Book Review: Doughnuts and Doom

What’s the story?

Doughnuts and Doom” does not contain quite as much doughnuts or doom as the title might lead you to believe. A more accurate title would probably be something more along the lines of “Potions and Indie Rock,” but that would be a lot less eye-catching and I would have been a lot less likely to pick it up myself. So, what is it all about? Well, Margot is a witch with performance anxiety who is pretty good at potions, but really bad at passing her magic exam license test. After her most recent failure, she has an encounter with Elena, half of an indie rock duo, who works at a doughnut shop. Margot has a severe need for chocolate doughnuts after her most recent failure and as it so happens Elena is the one to give the unfortunate news that they are all out. This leads to Margot losing control of her magic a bit and accidentally cursing Elena. From here on out the characters are intertwined as Margot works to undo her curse and both our heroines learn more about each other. As I said the peril is pretty mild and even the development of the relationship is pretty low stakes. It’s most of all just a cute story about two people meeting by chance and finding out they’re both pretty into each other. But I haven’t told you about the most important part: Stanley! Stanley is a snake and Margot’s familiar and every page he is on is just about the cutest thing possible.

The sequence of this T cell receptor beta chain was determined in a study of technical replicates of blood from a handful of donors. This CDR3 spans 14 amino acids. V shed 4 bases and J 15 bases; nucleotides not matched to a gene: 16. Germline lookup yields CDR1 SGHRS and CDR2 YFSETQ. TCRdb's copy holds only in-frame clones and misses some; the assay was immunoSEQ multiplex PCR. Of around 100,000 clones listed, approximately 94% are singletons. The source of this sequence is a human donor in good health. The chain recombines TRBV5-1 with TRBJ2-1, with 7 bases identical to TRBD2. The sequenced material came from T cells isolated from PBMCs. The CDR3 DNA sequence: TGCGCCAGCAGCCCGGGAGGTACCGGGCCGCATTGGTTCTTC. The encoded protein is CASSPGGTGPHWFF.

Who do we see in this book?

There’s not a lot of variety in the characters present, but there are also about five speaking roles and I’d say 80% of the dialogue is between Elena and Margot. There is one delivery man who is coded as black and every other character with lines is coded as white. Though, technically, everyone is some shade of blue. If it wasn’t obvious by now, Elena and Margot are queer and there are no other relationships presented. Queerness is not considered an issue in the context of the story as the characters do not struggle with their identity and the setting is very positive and lighthearted overall.

How are the cutes?


4 out of 5 Stanleys. Everything is very twee and bubbly. The art tone is subdued but there are splashes of pink and there is, of course, Stanley.